This Week At Angama #9

6 April 2018 | This Week at Angama |

Scarface, swimming baboons and just one wildebeest star this week. With Adam on a much-deserved break, Regional Director (and photography sidekick) Tyler Davis takes the reins for the next few weeks

After two solid months at the Lodge, Adam is back home in his native South Africa, enjoying time with friends and family, including his brother’s wedding. Before he skipped town, he left me with some wonderful photos from his last week of adventures in the Mara. I’ve thrown in a few of mine for good measure, including the stitched panorama above, illustrating a stunning and frequent sight at this time of the year: a brilliant sunset with moody skies set over the vast openness of the Mara. This drama alone is worth the price of admission to the Mara; of course, it’s the variety of characters below that keep us coming back for more…

Agama lizard female front

Agama lizard female on tree

Agama lizard tail up

I love this series of Adam’s of a female Black-necked Agama, an oft-overlooked subject in part because it’s found in trees but also because she’s not terribly flashy. But look closely and see why she shouldn’t be taken for granted: though decked out in earth tones, she is not only exquisitely patterned (just look at those beautiful diamonds running down her back), but she and her brilliantly-coloured male counterparts are also fascinating to watch, exhibiting an array of territorial and mating behaviours (including head and tail posturing). Photographs by Adam Bannister [f 4.0, 1/800, ISO 160]

Dung Beetles

Speaking of ignored subjects, how about these Sisyphus-esque dung beetles? When out on a drive, it is all too easy to only be on the look out for the charismatic megafauna. But often it’s the smaller creatures that provide more entertainment – would you rather watch some flat cats for an hour, with nary a whisker twitch, or find the humour and enjoyment of a pair of tireless dung beetles rolling the perfect ball in which to lay their eggs? And from a photography standpoint, Adam captured this perfectly, getting down low for a beetle’s eye-view. Photograph by Adam Bannister [f 4.5, 1/500, ISO 320]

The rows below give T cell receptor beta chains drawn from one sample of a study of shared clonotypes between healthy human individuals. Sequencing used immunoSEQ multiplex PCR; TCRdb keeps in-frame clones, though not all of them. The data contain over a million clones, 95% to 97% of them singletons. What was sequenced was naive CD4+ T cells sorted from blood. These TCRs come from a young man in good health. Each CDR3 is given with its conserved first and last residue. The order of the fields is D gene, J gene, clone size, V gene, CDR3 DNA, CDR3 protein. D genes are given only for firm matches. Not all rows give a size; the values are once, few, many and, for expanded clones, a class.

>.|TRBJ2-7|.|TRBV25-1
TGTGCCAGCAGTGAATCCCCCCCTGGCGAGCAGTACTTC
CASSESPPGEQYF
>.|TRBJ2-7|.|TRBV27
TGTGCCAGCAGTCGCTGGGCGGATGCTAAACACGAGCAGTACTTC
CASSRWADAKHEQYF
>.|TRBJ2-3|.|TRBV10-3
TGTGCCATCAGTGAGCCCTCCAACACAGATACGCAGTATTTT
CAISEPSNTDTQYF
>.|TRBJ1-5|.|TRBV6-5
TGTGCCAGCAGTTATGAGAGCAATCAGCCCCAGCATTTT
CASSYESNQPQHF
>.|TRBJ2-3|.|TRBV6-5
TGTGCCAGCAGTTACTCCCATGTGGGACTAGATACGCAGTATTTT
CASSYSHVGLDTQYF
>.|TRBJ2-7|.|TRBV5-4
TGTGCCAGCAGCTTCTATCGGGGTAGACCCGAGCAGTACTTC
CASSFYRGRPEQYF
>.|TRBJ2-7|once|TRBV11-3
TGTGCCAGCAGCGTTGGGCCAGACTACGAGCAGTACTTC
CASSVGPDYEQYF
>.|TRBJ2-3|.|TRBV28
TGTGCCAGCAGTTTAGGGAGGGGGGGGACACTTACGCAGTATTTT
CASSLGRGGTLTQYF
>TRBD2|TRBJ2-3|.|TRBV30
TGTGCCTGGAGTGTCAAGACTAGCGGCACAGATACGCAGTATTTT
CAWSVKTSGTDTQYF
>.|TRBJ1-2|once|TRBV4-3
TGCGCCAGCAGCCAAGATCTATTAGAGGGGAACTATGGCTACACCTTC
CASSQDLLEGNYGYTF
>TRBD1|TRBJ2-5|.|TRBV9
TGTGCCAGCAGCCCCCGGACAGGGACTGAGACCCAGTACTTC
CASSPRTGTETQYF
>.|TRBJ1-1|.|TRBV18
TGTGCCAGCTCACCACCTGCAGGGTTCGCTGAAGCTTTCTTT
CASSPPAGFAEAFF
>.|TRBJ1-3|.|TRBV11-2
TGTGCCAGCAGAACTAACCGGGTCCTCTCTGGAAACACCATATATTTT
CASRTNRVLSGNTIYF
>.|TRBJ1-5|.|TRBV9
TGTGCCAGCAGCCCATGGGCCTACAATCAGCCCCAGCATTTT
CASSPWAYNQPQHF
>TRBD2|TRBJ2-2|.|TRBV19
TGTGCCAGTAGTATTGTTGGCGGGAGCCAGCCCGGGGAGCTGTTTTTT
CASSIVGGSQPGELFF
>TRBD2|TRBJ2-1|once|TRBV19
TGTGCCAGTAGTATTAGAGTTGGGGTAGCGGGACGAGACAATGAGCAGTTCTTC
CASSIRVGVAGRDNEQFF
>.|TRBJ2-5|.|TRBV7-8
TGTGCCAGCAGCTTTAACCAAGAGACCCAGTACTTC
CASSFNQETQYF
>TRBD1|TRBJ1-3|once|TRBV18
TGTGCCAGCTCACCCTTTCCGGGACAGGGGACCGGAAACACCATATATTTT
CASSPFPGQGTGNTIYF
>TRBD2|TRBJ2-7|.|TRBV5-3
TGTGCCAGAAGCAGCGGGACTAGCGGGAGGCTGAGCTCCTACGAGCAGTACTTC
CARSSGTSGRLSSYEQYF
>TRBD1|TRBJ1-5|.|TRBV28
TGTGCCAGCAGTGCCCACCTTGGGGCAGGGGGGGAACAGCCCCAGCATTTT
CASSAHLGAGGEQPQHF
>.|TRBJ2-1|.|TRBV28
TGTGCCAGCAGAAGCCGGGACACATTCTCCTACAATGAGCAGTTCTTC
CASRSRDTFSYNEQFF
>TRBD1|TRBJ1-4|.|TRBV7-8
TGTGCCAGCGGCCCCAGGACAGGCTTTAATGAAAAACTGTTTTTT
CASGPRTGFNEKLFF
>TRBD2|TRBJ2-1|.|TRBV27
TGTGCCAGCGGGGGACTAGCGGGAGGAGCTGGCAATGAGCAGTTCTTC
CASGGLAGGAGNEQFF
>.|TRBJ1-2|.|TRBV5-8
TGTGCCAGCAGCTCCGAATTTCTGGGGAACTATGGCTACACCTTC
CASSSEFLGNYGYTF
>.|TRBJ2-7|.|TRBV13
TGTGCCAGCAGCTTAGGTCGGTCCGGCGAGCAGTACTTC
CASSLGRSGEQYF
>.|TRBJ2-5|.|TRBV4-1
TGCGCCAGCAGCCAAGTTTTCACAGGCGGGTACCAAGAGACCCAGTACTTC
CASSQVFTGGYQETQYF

Elephants at Salt Lick

How we are spoiled in the Mara Triangle with elephants, particularly during the wet season. Elephants are not the biggest fans of wildebeest (the noise, the flies, the inferior intellect and dull conversation), and tend to be more difficult to find in such lovely herds during the migration season. Photograph by Adam Bannister [f 8.0, 1/250, ISO 320]

Sunset rays

There is something exceptional about the way the sun shines in Africa. Where else can you find such dramatic, heavenly rays of sunlight beaming through clouds mounting for an afternoon thunderstorm? Made all the more dramatic by the Mara landscape, punctuated by Balanites trees. Photograph by Adam Bannister [f 5.6, 1/2500, ISO 500]


And of course, where there are beautiful sunsets, there are beautiful sundowners. Using a post-processing technique called High Dynamic Range (or HDR, utilizing 5 separate photos taken at different shutter speeds – very easy to do in Lightroom or Photoshop), I managed to create an image closer to what our eye sees than what the camera is capable of capturing. Photograph by Tyler Davis [f 2.8, ISO 200, HDR of 5 images at speeds of 1/60, 1/160, 1/400, 1/1000, 1/2500]

Hippo out of water